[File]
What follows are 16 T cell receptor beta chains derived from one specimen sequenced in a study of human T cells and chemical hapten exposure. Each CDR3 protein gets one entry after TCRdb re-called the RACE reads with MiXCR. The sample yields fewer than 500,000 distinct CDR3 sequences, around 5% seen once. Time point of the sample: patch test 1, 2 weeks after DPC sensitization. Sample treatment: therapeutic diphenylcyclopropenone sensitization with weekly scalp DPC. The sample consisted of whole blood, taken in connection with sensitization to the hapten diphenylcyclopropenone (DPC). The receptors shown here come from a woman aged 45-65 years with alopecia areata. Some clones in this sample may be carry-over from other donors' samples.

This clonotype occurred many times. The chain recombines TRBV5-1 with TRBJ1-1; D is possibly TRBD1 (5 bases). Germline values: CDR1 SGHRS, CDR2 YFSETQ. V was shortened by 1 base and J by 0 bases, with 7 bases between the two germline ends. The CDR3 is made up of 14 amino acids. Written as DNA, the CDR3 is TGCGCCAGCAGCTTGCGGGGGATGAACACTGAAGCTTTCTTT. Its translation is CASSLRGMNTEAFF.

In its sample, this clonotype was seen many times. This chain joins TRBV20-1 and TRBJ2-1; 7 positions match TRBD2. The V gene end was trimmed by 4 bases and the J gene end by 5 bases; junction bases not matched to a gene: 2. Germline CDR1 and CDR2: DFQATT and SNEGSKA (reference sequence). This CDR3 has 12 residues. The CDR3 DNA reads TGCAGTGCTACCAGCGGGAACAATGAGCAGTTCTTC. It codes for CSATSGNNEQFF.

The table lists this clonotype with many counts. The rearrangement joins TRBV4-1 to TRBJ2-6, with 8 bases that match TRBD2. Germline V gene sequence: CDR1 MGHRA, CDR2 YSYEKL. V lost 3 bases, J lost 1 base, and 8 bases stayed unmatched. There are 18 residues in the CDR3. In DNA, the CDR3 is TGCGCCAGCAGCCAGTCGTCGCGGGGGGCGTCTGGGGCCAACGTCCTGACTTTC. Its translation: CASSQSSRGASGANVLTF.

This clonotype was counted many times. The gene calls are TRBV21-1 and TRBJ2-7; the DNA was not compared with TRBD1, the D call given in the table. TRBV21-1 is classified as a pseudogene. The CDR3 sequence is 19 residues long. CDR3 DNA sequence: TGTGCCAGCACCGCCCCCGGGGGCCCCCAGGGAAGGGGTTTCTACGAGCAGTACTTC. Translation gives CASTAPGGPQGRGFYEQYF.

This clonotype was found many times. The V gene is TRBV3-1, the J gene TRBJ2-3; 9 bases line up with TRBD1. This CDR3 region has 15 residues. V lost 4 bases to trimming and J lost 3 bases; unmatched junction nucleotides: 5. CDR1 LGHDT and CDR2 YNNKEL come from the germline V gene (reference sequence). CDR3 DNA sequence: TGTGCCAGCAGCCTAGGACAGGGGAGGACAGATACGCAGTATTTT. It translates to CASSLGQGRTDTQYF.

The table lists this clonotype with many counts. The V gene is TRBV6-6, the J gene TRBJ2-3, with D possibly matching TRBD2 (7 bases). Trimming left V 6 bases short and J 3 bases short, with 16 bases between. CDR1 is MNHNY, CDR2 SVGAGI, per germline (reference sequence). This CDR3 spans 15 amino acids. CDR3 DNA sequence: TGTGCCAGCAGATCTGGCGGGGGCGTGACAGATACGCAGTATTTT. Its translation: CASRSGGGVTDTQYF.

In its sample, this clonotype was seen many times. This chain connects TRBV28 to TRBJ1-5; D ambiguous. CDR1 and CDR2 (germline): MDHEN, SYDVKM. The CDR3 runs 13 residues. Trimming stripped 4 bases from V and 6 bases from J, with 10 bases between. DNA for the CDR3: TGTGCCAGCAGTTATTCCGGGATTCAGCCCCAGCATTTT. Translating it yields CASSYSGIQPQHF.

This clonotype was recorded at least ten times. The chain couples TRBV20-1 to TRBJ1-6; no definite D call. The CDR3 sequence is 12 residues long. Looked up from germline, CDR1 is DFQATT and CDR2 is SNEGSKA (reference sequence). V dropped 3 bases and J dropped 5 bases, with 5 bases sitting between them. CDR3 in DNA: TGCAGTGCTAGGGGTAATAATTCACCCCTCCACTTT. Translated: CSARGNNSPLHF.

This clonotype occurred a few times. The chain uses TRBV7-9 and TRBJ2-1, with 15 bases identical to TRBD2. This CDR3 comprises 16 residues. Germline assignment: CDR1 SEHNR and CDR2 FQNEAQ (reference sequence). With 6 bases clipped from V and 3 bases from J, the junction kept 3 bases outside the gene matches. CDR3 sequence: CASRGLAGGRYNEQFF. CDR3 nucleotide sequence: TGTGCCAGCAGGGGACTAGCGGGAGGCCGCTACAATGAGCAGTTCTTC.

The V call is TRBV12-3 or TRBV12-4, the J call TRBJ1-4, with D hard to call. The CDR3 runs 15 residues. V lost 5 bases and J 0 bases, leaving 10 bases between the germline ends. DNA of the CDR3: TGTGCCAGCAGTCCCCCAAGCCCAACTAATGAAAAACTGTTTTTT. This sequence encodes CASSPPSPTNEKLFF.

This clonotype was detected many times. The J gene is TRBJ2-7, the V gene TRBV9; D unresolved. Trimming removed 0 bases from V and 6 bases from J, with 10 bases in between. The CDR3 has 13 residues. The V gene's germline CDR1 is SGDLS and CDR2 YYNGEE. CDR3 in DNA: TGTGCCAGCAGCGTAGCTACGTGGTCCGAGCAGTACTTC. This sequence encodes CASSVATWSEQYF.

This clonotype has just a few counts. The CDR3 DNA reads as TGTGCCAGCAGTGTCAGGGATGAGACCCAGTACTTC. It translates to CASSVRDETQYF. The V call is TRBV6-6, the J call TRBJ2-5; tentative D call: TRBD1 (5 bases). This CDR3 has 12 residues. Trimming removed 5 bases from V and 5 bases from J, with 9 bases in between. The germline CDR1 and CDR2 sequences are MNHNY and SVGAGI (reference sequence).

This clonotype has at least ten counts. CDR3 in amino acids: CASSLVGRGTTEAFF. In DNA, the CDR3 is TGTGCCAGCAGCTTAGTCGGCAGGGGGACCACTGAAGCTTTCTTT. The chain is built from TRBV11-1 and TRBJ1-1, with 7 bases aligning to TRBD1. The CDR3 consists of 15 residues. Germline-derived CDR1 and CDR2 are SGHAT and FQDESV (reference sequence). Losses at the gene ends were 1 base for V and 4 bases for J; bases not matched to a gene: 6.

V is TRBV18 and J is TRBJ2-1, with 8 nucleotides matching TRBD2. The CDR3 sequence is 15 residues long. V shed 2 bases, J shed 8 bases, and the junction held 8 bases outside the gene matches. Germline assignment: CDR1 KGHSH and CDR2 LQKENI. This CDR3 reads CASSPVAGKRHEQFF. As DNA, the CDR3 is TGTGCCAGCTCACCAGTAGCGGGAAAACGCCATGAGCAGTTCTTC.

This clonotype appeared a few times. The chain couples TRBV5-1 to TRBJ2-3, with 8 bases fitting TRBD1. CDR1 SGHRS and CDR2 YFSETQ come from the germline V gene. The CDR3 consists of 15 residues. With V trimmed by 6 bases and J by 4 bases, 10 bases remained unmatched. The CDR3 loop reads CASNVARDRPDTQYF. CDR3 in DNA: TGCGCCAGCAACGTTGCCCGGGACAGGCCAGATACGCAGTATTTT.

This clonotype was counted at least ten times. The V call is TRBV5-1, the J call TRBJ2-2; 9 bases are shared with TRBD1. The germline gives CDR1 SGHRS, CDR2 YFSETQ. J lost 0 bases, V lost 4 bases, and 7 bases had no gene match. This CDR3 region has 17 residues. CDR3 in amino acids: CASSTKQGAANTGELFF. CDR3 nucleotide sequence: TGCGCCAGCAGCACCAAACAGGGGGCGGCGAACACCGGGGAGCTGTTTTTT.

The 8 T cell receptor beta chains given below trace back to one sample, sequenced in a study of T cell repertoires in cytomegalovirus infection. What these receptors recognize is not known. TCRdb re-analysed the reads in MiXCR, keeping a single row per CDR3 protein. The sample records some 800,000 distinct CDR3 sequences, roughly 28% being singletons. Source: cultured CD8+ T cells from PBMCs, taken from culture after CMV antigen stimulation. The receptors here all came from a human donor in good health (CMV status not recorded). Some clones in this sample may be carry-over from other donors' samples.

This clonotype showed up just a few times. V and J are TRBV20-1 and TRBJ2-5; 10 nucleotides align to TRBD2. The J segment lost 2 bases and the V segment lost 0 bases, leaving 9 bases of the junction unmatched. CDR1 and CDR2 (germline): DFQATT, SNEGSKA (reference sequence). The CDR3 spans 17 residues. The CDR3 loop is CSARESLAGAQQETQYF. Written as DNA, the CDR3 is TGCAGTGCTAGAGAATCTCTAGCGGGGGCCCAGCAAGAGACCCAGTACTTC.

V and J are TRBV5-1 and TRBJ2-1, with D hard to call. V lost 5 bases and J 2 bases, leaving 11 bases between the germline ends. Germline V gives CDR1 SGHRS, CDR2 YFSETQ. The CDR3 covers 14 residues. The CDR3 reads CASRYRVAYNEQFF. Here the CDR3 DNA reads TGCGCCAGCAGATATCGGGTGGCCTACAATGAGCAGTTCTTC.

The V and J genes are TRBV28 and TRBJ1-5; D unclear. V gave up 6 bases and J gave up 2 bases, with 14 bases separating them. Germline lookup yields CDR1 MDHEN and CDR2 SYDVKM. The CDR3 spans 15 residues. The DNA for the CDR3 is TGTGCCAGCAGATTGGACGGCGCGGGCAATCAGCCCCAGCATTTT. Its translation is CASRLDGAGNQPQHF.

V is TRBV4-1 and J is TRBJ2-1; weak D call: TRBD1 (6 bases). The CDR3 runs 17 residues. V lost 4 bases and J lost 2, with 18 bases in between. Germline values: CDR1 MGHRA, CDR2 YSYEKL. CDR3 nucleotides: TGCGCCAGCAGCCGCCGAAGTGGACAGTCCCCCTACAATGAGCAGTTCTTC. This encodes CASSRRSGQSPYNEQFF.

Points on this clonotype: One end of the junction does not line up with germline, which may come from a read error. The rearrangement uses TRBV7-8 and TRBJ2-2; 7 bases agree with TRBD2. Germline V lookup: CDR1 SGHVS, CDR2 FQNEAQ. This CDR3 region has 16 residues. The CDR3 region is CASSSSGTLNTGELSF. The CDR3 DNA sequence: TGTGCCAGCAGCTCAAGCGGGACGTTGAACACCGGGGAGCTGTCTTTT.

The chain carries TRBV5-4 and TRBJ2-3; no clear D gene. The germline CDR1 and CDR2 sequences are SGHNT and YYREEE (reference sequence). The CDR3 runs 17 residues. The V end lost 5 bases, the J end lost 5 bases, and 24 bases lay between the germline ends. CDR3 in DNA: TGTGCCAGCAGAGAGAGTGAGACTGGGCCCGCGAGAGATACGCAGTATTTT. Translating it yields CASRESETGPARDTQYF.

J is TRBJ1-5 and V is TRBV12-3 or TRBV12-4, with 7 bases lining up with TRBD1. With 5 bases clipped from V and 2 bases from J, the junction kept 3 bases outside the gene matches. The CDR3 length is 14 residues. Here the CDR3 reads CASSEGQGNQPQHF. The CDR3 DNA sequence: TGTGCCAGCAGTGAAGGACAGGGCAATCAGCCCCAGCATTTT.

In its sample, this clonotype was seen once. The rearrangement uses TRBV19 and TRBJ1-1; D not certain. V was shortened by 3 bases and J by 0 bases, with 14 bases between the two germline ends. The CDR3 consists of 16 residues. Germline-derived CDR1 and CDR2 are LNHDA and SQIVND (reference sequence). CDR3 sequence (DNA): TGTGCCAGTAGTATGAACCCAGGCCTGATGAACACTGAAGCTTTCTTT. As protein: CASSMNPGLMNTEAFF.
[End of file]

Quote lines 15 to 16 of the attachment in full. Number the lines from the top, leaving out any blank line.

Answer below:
V is TRBV18 and J is TRBJ2-1, with 8 nucleotides matching TRBD2. The CDR3 sequence is 15 residues long. V shed 2 bases, J shed 8 bases, and the junction held 8 bases outside the gene matches. Germline assignment: CDR1 KGHSH and CDR2 LQKENI. This CDR3 reads CASSPVAGKRHEQFF. As DNA, the CDR3 is TGTGCCAGCTCACCAGTAGCGGGAAAACGCCATGAGCAGTTCTTC.

This clonotype appeared a few times. The chain couples TRBV5-1 to TRBJ2-3, with 8 bases fitting TRBD1. CDR1 SGHRS and CDR2 YFSETQ come from the germline V gene. The CDR3 consists of 15 residues. With V trimmed by 6 bases and J by 4 bases, 10 bases remained unmatched. The CDR3 loop reads CASNVARDRPDTQYF. CDR3 in DNA: TGCGCCAGCAACGTTGCCCGGGACAGGCCAGATACGCAGTATTTT.